The 2nd of February, 2007 in Paris will perhaps one day be remembered as the day where the question mark was removed behind the debate about whether climate change had anything to do with human activity on this planet.

GEORGE STEPHANOPOULOS (ABC NEWS)

(Off-camera) George, you have one of the longest living question marks in history on this issue. Has it gone away?

GEORGE WILL (ABC NEWS)

(Off-camera) No. We know that the climate has, over the last century, warmed up about one degree or seven-tenths of one degree Celsius. That we know. It is plausible that human beings have contributed something to this. Now what do we -

GEORGE STEPHANOPOULOS (ABC NEWS)

(Off-camera) More than plausible. They say within 90% certainty that -

GEORGE WILL (ABC NEWS)

(Off-camera) They say very likely.

DONNA BRAZILE (ABC NEWS)

(Off-camera) There is a link -

GEORGE WILL (ABC NEWS)

(Off-camera) They say very likely.

DONNA BRAZILE (ABC NEWS)

(Off-camera) – between human pollution and the rising greenhouse gas.

GEORGE WILL (ABC NEWS)

(Off-camera) Okay, now let’s all get on board. And I have a modest proposal. The president should send to the Senate for an up or down vote by Tuesday, we know all the results, we know all the science, we don’t need to debate it, the Kyoto accord, the Kyoto protocol -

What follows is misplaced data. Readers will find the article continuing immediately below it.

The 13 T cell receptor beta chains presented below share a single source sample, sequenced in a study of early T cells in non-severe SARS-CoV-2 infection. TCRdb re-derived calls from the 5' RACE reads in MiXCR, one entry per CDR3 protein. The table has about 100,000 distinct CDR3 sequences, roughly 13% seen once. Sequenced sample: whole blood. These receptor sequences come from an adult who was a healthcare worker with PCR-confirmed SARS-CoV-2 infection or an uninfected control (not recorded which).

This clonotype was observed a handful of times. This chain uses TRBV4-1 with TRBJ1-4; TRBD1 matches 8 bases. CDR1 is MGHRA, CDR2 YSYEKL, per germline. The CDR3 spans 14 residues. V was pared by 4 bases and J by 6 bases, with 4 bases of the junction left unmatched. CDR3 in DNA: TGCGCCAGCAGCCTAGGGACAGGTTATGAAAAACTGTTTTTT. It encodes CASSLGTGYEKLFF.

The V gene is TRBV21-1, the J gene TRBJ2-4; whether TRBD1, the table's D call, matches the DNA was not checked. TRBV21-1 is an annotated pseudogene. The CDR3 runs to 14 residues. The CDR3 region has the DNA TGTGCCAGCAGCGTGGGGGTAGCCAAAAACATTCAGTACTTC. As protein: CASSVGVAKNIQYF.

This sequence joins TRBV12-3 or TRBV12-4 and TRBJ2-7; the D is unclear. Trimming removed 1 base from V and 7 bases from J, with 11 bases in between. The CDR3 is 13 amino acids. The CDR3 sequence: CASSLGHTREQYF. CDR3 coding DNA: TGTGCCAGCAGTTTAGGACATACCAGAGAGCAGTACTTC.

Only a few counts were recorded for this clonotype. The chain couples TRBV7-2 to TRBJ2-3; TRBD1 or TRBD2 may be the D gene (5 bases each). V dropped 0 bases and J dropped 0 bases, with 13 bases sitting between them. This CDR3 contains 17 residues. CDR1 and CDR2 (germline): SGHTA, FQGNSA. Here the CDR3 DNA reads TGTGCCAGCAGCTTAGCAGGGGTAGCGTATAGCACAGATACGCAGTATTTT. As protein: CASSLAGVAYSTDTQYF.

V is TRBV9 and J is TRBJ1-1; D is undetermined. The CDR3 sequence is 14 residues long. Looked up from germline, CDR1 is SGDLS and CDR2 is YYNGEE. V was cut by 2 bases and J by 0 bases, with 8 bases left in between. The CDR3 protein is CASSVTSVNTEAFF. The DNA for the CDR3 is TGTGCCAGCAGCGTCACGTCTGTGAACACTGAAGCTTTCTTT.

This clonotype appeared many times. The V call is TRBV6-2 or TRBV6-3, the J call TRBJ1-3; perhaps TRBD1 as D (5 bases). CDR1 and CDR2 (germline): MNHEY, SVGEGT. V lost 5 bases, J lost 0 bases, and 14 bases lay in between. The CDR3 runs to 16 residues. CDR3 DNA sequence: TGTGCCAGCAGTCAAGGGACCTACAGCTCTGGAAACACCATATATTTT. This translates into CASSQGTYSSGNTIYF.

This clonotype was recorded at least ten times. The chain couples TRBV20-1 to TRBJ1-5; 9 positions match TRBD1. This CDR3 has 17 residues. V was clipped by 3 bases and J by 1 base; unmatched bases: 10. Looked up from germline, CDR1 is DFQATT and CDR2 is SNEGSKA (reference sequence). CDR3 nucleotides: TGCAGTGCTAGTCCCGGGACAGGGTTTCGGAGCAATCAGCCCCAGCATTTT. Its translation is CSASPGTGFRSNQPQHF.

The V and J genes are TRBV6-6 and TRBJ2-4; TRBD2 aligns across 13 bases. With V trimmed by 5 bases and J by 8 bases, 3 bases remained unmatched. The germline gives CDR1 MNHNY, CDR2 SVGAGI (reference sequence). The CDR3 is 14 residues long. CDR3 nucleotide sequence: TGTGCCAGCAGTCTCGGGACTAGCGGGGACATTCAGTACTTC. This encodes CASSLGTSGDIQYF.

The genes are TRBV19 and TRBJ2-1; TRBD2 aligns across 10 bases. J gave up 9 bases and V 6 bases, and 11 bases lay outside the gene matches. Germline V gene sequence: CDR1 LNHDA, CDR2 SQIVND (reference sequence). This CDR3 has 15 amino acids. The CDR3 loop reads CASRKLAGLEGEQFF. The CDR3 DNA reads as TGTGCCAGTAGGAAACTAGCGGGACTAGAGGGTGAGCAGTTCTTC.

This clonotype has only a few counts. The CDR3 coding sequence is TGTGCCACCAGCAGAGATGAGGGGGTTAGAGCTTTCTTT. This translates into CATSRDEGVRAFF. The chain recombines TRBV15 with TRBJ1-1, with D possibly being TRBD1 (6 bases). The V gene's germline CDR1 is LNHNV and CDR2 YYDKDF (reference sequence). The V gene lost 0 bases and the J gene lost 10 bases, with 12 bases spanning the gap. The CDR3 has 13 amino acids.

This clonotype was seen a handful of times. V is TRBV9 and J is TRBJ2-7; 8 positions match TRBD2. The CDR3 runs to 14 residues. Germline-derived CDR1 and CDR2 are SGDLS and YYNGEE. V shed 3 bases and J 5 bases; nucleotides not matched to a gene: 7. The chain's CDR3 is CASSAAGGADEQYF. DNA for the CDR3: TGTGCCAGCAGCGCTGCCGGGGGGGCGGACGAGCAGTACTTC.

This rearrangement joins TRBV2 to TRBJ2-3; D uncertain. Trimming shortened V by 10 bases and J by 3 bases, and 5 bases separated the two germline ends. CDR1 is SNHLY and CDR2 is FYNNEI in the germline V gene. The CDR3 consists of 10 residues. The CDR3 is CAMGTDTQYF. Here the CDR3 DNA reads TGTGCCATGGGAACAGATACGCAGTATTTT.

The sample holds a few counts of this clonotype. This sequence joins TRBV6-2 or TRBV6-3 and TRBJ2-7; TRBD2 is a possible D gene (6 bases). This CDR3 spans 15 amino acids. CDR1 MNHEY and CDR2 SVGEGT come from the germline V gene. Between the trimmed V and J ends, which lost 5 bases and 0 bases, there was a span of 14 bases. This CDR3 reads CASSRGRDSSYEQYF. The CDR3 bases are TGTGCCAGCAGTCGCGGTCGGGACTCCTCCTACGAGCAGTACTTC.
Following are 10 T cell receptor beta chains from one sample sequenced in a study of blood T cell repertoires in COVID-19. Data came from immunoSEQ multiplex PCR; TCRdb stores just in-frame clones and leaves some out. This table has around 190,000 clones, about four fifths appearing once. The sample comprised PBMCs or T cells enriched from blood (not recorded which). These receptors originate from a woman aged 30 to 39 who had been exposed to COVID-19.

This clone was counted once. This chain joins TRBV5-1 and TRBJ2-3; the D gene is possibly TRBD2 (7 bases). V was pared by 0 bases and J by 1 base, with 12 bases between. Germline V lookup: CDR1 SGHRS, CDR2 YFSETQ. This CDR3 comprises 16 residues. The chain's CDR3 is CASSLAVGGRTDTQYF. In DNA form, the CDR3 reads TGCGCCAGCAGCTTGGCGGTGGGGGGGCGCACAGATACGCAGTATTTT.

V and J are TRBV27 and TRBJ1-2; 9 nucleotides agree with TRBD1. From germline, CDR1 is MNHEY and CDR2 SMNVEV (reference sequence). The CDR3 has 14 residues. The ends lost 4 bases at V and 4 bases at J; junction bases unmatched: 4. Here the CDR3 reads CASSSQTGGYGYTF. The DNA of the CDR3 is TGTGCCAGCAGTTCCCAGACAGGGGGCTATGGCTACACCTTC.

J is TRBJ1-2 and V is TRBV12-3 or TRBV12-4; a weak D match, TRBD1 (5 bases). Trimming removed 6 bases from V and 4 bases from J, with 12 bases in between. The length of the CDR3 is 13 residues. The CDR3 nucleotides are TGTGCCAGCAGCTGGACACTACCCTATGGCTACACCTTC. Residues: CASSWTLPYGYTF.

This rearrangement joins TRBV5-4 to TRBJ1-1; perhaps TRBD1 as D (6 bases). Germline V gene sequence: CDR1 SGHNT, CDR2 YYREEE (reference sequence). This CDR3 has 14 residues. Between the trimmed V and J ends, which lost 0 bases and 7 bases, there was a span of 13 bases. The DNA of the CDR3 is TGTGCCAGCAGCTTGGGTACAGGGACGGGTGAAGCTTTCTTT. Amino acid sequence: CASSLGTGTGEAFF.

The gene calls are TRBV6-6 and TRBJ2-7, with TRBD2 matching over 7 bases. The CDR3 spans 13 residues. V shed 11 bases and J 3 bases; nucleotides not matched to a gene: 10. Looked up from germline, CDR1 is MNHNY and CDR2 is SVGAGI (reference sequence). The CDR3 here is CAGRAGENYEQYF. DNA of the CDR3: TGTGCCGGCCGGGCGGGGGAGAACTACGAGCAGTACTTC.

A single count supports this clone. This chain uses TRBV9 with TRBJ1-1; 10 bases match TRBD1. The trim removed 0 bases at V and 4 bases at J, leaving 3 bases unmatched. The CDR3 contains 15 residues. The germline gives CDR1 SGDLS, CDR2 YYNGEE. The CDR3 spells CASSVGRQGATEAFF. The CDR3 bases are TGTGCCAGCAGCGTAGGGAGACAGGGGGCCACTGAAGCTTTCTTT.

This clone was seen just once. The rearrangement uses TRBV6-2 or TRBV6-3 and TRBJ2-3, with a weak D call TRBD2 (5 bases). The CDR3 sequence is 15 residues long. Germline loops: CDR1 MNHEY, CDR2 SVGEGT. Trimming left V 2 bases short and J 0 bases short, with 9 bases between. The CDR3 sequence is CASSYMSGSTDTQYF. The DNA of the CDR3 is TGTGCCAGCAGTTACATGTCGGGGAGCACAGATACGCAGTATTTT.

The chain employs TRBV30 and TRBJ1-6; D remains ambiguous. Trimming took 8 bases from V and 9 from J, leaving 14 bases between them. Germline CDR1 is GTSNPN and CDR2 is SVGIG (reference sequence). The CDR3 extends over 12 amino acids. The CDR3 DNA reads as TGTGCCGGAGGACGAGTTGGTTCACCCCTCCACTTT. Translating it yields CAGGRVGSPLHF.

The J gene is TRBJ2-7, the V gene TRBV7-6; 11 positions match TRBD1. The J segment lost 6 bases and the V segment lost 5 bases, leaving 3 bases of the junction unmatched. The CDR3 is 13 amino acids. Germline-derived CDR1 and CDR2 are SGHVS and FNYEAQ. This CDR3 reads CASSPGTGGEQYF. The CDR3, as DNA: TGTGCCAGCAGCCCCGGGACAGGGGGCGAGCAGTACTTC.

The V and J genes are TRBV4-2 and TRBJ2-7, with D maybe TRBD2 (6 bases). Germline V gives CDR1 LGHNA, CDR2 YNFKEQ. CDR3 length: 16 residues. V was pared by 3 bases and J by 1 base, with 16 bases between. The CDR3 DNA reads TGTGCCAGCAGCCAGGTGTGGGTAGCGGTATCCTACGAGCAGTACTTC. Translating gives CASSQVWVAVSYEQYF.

DAVID BROOKS (“THE NEW YORK TIMES”)

That’s not the only option -

GEORGE WILL (ABC NEWS)

(Off-camera) Wait, wait, wait. Just remember, the Senate voted 95-0 in 1997 saying that nothing remotely like Kyoto should affect our country.

GEORGE STEPHANOPOULOS (ABC NEWS)

(Off-camera) And we’ve seen a lot of silence since then.

DAVID BROOKS (“THE NEW YORK TIMES”)

Yeah. You know I move from George to Donna on this issue.

GEORGE WILL (ABC NEWS)

(Off-camera) One more thing, 56 Senators who voted against it are still in the Senate.

DAVID BROOKS (“THE NEW YORK TIMES”)

Well, you know, I move from George to Donna. I used to be very suspicious but I spent my life getting a C in science classes. They’re all in agreement now so I’ve got to defer to their collective judgment. So then I think what happened this week was the debate, a little difference of George’s side, ended for, is there climate change, but what do you do about it?

GEORGE STEPHANOPOULOS (ABC NEWS)